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Minimising Stress

Numerous studies confirm that chronic stress – whether caused by external pressure or internal perception – impairs immune function. Indeed, some authoritative sources on the subject believe that intense, protracted stress may be as damaging to good health as smoking or poor diet. It is important that cancer patients relieve themselves of as much stress as possible.


Relaxation exercises have been recognised as helping to achieve a state of deep relaxation, that not only relieves anxiety but produces other important physiological benefits as well. Here are some of the most effective relaxation techniques:



People sometimes misunderstand hypnosis as inducing a trance-like state which causes the subject to fall under some measure of control of the hypnotist. In fact, hypnosis involves little more than putting the subject into a deeply relaxed state in order to help reduce discomfort or anxiety. You can be hypnotized by a qualified hypnotist, or you can learn self-hypnosis. Your doctor, nurse, or social worker can refer you to someone trained in this technique.



Imagery and Visualisation

Imagery and visualization are essentially applied forms of meditation. In order to use these techniques to relax and moderate anxiety, get into a meditative state and actively imagine – using all of your senses – a scene or circumstance of particular calm, security, or contentment. This imagery can be as varied as imagining yourself holding a grandchild in your arms to picturing yourself sunbathing on a tropical island beach. It doesn’t matter what imagery you use as long as it evokes a deep sense of peace.


There are a number of ways to learn how to do imagery/visualisation. You can buy books, tapes or CDs that will explain the practice and take you through a series of imagery exercises. Perhaps the easiest way to become proficient with imagery/visualization is to initially work with a psychologist or other professional trained in the discipline. They can teach you the technique and even make a tape or CD for you to listen to at home which is customised to your particular circumstance.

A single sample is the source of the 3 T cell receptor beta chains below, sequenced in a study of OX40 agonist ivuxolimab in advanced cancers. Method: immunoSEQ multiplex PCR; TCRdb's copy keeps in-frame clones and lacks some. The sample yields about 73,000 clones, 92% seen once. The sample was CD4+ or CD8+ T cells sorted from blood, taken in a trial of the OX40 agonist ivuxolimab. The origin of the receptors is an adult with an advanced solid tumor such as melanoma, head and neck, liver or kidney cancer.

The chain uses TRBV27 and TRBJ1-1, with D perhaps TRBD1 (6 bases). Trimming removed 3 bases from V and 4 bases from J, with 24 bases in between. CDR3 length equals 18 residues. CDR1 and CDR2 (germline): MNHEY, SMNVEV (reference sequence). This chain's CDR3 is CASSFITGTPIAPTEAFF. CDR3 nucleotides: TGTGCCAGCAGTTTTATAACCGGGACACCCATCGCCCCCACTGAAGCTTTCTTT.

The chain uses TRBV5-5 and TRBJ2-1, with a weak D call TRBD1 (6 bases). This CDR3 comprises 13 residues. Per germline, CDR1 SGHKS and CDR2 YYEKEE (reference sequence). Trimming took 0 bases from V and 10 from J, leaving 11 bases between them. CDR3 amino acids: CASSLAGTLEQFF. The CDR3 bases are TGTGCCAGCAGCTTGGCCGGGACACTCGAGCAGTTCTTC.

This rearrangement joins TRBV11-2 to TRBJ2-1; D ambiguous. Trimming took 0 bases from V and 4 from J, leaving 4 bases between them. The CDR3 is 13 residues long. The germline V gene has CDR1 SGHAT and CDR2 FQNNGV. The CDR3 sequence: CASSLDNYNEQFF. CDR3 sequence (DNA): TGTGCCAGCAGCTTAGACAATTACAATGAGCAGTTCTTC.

Meditation is a relaxation technique that allows you to focus your energy and your thoughts on something very specific. This is especially helpful when your mind and body are stressed from cancer treatment. You can learn to practice mediation from a number of different sources: books and tapes are available on meditation, including those directed specifically to cancer patients. You can also learn the technique from a professional trained in meditation. Your doctor, nurse, or social worker may be able to refer you to a qualified practitioner.


Muscle Tension and Release

This is a simple but effective relaxation method. Lie down in a quiet room. Take a slow, deep breath through your nose. As you breathe in, tense a particular muscle or group of muscles. For example, you can squeeze your eyes shut, frown, clench your teeth, make a fist, or stiffen your arms or legs. Hold your breath and keep your muscles tense for a second or two. Then breathe out through your mouth, release the tension, and let your body relax completely. Repeat the process with another muscle or muscle group.


You can also try a variation of this method called "progressive relaxation." Start with the toes of one foot and, working upward, progressively tense and relax all the muscles of one leg. Next, do the same with the other leg. Then tense and relax the rest of the muscle groups in your body, including those in your scalp. Remember to hold your breath while tensing your muscles and to breathe out when releasing the tension.



If you believe in a spiritual power, prayer can provide strength, comfort and inspiration throughout the cancer experience. Whether you pray alone, with family and friends, or as a member of a religious community, prayer may help. A member of the clergy or a spiritual advisor can help you incorporate prayer into your daily life.


Rythmic Breathing

Get in a comfortable position and relax all your muscles. If you keep your eyes open, focus on a distant object. If you close your eyes, imagine a peaceful scene or simply clear your mind and focus on your breathing. Breathe in and out slowly and comfortably through your nose. If you like, you can keep the rhythm steady by saying to yourself "In, one, two; out, one, two." Feel yourself relax and go limp each time you exhale. You can do this technique for just a few seconds or for up to 10 minutes. End your rhythmic breathing by counting slowly and silently to three.



All you need to do yoga is a quiet, comfortable place and some time each day to practice breathing, stretching, and meditation. To learn about yoga you may want to take a class or review books, audiotapes or videotapes on yoga.


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